I was running calmly, comfortably going off RPE not even looking at pace or HR. I thought about John (who was on my heels) and my athlete (who was already way ahead of me), and that was about it. I was immersed in my tunes! The night before I made an epic playlist for my ipod, and I was jamming—only one ear bud in so I could still have awareness of my surroundings.
The first couple miles were more singletrack and nothing too hilly, then miles 3-13 had all the hills—either crazy up, or crazy down, and some little flat sections mixed in occasionally. I love hills, they are like the adult’s version of a rollercoaster to me. This course delivered with about 3,900 feet of elevation gain. I am really confident in my hill climbing right now—and I am totally OK with power hiking up the hills vs trying to run them and burn myself out. I really feel good about the training I’ve been doing, especially using the weighted vest on hike/slow jog days—that’s been a FAST way to ramp up fitness without having to pound more run miles and overly fatigue myself. If you are injury free, resilient to injury and have a solid functional and strength base I highly recommend crosstraining with a weighted-vest. But don’t do it if you’re injury prone, overcoming an injury or working out a known biomechanical issue—fix that shit first.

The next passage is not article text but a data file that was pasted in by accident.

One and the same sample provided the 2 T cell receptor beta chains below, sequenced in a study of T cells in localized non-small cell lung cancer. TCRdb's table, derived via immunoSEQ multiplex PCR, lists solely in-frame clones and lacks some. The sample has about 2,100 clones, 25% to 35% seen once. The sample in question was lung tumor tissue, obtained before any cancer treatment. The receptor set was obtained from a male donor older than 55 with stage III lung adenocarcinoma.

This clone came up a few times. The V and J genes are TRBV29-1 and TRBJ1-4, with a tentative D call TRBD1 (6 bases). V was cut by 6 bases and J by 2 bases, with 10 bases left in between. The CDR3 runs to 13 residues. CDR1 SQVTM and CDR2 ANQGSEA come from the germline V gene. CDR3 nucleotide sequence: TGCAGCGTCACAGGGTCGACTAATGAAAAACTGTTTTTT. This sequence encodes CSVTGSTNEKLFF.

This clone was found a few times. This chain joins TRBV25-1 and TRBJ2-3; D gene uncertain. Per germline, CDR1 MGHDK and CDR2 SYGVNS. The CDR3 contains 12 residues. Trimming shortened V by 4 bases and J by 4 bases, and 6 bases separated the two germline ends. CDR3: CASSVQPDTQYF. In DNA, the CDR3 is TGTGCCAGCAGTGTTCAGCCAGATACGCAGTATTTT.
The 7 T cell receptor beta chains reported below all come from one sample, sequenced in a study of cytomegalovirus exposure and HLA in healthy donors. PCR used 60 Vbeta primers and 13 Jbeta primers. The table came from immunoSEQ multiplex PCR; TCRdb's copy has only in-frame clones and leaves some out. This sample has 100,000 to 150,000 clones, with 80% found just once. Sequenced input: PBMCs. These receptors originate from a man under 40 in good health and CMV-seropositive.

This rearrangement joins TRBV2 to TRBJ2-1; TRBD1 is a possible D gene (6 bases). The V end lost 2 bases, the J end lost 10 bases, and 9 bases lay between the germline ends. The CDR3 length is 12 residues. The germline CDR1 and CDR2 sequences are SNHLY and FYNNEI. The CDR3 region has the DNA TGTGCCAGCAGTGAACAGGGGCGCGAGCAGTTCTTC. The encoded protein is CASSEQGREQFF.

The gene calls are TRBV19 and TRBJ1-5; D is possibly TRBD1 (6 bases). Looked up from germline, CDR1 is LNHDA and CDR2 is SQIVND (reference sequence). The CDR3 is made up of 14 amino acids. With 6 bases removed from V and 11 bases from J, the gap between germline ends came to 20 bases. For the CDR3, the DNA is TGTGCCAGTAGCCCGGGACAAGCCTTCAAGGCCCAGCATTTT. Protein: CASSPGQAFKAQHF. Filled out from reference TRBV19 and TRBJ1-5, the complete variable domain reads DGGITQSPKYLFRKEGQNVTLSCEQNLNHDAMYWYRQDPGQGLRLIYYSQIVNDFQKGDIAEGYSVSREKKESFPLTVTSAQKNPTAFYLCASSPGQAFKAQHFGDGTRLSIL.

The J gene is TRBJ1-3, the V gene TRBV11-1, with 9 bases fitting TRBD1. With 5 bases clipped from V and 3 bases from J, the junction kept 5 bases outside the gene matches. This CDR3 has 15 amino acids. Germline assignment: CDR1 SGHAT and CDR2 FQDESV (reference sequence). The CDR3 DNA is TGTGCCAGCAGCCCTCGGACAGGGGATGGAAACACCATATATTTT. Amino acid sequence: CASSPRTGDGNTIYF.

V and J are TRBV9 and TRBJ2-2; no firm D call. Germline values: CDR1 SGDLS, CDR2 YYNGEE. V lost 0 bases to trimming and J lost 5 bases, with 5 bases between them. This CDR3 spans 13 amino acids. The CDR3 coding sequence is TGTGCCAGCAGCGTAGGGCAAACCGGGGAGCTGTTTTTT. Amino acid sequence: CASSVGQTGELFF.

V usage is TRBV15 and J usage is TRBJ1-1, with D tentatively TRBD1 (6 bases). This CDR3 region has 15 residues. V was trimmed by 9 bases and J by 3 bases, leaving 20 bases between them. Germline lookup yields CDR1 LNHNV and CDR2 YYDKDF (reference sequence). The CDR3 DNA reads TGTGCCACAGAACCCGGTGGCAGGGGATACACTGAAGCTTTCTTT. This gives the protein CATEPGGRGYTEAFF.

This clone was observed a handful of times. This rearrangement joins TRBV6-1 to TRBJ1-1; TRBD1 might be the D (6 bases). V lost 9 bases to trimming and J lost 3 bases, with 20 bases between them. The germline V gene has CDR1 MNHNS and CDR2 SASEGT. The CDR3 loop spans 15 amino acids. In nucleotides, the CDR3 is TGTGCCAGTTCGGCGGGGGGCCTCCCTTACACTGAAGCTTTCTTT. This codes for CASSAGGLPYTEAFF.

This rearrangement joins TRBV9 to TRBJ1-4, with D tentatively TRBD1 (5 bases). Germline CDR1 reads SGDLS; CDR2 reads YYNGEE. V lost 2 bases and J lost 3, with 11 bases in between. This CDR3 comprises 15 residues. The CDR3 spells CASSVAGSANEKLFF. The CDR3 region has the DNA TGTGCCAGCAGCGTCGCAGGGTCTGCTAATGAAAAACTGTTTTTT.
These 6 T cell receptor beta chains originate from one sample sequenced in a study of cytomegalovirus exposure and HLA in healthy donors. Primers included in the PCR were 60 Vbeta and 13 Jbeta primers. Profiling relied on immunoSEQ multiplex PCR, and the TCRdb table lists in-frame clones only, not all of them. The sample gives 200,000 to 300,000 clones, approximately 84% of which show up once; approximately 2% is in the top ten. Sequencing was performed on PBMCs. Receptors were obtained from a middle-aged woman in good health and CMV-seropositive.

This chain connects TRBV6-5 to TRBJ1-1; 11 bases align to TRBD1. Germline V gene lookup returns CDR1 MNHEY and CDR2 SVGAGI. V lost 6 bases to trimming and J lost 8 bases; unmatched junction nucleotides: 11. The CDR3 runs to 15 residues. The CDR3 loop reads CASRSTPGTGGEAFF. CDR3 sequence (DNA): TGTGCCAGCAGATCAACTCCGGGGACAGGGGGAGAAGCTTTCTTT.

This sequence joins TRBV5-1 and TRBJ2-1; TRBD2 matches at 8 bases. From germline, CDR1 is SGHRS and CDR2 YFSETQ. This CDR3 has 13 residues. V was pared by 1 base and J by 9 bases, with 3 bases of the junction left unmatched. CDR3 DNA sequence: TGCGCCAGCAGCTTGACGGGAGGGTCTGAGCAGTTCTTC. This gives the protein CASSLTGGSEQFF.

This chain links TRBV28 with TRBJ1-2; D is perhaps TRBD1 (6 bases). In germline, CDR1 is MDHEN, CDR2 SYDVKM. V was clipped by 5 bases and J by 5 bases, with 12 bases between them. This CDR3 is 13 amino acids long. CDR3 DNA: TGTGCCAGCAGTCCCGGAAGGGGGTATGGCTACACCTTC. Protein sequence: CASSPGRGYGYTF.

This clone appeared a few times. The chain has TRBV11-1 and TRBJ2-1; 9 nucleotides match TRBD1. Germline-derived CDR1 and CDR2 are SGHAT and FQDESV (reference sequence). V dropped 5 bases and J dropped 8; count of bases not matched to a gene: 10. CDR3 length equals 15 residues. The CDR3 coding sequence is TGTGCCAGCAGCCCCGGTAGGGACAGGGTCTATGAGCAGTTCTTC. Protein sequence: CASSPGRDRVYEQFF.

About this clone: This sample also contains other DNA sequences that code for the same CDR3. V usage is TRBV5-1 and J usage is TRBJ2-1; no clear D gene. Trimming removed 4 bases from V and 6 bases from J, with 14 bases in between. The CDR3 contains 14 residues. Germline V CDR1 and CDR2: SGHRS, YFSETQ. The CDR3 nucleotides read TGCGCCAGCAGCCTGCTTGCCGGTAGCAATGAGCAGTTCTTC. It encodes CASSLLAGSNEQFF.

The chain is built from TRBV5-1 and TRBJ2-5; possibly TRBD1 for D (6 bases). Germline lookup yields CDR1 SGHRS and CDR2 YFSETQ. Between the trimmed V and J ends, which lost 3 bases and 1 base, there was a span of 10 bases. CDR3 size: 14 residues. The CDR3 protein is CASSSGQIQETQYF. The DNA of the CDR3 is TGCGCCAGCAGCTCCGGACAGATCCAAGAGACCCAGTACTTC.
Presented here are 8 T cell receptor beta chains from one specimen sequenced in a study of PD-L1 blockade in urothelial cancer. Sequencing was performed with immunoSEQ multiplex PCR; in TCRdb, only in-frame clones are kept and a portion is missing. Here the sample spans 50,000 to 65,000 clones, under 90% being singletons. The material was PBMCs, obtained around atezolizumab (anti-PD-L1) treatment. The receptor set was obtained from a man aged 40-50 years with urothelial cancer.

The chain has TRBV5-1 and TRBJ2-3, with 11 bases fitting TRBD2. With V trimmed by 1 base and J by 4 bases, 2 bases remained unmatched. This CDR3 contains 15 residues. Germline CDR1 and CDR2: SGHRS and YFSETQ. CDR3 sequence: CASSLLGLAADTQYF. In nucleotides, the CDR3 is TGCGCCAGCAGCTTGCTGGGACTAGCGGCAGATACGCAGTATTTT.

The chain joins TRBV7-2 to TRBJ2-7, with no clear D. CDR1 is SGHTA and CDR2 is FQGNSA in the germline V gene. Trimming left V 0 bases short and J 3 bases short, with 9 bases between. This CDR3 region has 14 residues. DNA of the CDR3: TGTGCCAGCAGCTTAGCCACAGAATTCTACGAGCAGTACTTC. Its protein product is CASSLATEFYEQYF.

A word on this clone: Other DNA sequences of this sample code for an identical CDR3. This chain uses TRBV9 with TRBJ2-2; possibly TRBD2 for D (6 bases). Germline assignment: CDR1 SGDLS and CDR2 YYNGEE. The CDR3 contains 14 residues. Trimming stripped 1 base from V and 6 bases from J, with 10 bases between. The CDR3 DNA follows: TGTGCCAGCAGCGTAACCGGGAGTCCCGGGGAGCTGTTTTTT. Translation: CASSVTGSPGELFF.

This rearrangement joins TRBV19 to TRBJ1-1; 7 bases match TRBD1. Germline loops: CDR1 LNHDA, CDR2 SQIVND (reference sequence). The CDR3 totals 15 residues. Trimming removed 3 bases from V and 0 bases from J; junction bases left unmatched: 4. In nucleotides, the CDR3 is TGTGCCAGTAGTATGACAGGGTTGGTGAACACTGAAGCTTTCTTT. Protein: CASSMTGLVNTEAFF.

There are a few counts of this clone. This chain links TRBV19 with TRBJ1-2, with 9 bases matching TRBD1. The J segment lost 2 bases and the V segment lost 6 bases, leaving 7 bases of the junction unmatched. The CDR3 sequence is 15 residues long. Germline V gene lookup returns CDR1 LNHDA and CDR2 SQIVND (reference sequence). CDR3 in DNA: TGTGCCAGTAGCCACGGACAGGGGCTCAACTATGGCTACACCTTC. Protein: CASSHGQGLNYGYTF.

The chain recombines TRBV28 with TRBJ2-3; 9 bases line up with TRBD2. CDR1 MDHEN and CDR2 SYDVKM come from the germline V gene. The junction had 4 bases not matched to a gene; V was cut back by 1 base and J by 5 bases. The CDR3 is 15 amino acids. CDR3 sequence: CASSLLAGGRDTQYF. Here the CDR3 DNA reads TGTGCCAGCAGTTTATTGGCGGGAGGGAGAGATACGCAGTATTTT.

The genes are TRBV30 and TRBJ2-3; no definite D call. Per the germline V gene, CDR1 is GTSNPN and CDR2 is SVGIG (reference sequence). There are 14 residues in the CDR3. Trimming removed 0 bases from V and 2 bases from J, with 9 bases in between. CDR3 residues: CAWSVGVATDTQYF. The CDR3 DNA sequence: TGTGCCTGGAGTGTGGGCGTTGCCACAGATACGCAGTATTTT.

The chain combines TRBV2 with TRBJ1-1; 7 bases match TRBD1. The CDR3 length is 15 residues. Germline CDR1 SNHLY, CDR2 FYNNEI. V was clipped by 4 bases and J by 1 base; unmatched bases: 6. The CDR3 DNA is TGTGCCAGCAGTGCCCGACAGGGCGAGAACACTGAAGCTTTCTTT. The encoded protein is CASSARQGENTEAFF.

I was loving all of it. I was totally content stopping to take a picture here and there on my phone (we were on a special trail that’s normally not open to the public so I felt obligated to capture some images lol), and I was also literally singing out loud at times when a really good song came on—for real, ask John. This approach and mindset was huge for a girl like me who spent years being way too overly focused on outcomes, what my competition was doing, what my final time/ranking would be, or what the world would think of my splits—yuck.